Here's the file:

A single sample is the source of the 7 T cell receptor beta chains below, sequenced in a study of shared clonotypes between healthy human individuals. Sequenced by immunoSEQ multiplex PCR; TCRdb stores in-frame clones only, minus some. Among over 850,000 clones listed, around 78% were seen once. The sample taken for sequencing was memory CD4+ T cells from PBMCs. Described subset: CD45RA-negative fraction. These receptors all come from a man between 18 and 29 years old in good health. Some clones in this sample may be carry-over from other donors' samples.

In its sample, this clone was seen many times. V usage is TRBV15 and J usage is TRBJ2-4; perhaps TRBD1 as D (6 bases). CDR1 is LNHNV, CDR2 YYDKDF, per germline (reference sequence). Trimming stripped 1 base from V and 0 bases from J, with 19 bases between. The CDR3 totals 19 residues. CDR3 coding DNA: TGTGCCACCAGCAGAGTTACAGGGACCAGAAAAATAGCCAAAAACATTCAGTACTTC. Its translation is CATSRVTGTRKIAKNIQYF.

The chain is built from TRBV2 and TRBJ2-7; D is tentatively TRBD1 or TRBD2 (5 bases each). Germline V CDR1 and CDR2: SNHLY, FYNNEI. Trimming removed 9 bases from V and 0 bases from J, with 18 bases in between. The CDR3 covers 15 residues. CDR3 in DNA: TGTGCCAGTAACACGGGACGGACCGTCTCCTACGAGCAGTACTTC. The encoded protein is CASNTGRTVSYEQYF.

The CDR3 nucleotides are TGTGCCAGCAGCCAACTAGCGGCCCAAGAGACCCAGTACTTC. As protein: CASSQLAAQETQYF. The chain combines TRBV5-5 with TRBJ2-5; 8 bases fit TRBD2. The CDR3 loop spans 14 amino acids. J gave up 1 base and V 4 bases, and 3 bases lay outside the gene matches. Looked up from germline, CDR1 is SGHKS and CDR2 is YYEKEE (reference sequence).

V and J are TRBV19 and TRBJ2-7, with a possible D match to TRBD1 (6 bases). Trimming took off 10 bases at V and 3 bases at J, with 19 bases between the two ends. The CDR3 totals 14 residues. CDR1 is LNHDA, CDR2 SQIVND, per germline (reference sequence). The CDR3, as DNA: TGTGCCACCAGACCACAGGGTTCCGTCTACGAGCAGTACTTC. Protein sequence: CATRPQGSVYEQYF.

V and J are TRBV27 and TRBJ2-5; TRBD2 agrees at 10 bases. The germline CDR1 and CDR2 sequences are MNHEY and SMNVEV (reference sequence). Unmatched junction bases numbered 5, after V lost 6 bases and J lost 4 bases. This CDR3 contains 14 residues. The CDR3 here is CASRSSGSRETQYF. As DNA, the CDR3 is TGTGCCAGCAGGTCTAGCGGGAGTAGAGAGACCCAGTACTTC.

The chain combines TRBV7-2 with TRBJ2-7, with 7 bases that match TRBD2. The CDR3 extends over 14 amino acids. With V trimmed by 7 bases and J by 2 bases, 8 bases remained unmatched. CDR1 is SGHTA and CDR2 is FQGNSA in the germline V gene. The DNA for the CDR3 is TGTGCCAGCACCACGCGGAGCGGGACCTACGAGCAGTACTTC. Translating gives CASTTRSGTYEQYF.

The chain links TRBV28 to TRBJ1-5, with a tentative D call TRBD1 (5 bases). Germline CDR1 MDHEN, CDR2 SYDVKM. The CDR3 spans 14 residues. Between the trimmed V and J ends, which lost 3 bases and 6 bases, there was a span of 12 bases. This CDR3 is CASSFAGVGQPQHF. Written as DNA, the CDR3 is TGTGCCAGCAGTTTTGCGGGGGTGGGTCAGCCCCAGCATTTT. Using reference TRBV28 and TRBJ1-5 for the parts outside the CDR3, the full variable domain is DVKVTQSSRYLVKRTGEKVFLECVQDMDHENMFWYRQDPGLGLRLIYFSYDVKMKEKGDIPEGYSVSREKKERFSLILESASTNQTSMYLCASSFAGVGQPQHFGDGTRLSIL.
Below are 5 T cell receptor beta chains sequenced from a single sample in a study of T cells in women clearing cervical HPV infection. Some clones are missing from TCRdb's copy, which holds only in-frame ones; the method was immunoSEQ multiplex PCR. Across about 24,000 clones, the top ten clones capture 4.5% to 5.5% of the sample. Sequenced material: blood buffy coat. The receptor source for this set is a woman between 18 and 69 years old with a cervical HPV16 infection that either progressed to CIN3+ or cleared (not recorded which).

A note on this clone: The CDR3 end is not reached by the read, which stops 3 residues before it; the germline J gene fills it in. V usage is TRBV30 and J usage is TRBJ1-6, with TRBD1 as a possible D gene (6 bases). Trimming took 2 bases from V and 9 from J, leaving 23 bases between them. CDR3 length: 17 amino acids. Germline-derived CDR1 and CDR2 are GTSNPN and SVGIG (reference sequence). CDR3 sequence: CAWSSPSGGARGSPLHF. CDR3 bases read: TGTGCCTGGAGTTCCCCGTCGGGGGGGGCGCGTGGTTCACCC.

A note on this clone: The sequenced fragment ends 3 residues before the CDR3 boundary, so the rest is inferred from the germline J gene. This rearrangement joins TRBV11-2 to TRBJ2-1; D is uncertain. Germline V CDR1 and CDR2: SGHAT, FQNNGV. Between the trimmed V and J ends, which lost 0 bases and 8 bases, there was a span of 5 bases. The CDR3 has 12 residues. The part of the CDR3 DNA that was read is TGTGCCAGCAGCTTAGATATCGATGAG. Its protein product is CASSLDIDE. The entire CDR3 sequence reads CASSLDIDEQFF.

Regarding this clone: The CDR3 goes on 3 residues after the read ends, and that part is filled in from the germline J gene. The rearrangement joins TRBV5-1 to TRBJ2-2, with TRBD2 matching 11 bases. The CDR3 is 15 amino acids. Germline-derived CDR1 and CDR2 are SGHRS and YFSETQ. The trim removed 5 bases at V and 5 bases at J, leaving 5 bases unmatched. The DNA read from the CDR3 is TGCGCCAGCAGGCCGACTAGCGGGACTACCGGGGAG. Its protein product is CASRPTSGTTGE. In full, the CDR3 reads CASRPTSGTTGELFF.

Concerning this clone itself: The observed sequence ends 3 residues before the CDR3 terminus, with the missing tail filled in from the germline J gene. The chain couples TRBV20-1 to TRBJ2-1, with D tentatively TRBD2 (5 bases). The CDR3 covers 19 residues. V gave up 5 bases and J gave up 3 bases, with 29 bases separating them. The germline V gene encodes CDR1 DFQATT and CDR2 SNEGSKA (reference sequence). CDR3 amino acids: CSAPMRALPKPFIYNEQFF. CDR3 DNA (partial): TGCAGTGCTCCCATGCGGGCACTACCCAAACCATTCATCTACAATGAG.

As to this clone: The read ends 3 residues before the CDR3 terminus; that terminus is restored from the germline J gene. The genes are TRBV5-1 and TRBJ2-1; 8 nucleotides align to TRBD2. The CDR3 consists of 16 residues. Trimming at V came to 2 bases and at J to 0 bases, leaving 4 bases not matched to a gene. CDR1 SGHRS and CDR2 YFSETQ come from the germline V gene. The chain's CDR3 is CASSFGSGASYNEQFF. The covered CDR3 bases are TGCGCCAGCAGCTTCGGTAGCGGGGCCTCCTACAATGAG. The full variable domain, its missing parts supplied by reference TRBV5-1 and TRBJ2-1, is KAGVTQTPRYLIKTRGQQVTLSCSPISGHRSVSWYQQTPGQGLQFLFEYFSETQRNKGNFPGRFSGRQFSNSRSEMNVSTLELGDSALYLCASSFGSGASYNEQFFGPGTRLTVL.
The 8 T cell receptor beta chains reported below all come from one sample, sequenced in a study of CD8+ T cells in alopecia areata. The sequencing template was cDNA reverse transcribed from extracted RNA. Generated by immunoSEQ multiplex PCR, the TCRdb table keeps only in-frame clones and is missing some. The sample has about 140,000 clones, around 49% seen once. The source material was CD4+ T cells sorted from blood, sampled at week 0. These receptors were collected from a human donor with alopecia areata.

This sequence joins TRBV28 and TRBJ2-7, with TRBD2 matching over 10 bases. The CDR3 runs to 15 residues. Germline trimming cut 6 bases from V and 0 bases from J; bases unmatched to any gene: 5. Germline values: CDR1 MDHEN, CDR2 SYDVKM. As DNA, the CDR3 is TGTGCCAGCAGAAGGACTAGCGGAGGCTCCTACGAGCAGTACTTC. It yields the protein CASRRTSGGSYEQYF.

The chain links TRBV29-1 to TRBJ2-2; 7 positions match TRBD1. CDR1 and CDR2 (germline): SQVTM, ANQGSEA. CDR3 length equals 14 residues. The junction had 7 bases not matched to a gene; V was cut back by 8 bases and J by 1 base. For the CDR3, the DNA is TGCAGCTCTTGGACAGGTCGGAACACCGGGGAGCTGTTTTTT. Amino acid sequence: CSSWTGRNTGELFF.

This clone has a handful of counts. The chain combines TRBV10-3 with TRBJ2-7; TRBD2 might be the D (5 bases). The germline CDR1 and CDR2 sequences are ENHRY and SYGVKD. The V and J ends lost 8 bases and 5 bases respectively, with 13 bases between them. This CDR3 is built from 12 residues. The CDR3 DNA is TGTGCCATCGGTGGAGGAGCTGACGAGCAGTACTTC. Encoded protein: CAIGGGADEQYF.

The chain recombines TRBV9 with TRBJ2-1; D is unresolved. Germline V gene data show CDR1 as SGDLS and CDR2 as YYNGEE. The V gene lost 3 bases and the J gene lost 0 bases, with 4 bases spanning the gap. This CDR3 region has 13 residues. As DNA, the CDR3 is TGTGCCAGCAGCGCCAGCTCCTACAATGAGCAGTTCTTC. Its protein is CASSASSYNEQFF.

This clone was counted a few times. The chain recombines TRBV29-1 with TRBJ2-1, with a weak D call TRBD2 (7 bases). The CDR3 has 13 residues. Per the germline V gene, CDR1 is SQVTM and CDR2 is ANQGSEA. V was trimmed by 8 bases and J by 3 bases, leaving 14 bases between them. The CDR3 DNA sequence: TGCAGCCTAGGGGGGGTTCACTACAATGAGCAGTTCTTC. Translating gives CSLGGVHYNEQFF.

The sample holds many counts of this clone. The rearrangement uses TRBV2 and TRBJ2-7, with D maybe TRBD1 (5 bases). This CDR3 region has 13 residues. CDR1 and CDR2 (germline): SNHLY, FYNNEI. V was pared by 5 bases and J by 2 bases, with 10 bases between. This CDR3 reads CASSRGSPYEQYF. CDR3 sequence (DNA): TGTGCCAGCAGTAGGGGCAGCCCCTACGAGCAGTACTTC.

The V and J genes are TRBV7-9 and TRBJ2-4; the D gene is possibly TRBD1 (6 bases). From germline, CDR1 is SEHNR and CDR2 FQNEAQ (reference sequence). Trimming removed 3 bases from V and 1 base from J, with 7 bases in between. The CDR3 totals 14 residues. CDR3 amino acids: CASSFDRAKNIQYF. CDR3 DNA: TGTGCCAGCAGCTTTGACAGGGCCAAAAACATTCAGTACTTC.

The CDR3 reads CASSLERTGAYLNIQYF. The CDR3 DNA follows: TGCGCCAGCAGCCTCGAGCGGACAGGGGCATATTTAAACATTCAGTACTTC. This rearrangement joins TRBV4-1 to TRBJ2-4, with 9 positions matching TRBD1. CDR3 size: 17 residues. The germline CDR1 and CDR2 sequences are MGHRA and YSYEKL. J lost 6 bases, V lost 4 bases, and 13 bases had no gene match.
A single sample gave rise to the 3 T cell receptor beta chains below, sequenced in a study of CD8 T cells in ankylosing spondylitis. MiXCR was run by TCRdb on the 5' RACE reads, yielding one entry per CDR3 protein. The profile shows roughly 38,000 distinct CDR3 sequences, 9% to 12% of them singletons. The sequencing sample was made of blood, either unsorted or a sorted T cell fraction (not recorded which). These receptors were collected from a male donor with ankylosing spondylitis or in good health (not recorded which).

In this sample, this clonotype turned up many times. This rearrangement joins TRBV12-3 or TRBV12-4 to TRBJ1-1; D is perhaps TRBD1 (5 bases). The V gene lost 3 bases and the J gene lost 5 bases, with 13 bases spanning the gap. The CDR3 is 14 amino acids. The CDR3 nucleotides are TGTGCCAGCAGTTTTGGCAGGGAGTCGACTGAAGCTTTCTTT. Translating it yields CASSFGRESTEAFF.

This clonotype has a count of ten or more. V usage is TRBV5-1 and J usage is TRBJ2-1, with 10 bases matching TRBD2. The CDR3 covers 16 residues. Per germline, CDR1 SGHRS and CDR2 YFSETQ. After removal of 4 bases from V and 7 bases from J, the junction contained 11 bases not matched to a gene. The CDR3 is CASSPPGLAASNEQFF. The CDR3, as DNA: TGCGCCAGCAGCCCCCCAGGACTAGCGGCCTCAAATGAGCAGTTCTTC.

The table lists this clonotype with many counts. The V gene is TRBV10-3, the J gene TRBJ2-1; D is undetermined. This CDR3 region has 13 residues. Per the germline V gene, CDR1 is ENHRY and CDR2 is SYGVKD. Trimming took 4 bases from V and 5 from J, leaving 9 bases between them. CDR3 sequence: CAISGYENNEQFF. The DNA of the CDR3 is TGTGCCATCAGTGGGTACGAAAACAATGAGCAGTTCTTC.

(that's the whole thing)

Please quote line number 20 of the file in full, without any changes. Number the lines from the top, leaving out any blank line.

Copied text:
This clone was counted a few times. The chain recombines TRBV29-1 with TRBJ2-1, with a weak D call TRBD2 (7 bases). The CDR3 has 13 residues. Per the germline V gene, CDR1 is SQVTM and CDR2 is ANQGSEA. V was trimmed by 8 bases and J by 3 bases, leaving 14 bases between them. The CDR3 DNA sequence: TGCAGCCTAGGGGGGGTTCACTACAATGAGCAGTTCTTC. Translating gives CSLGGVHYNEQFF.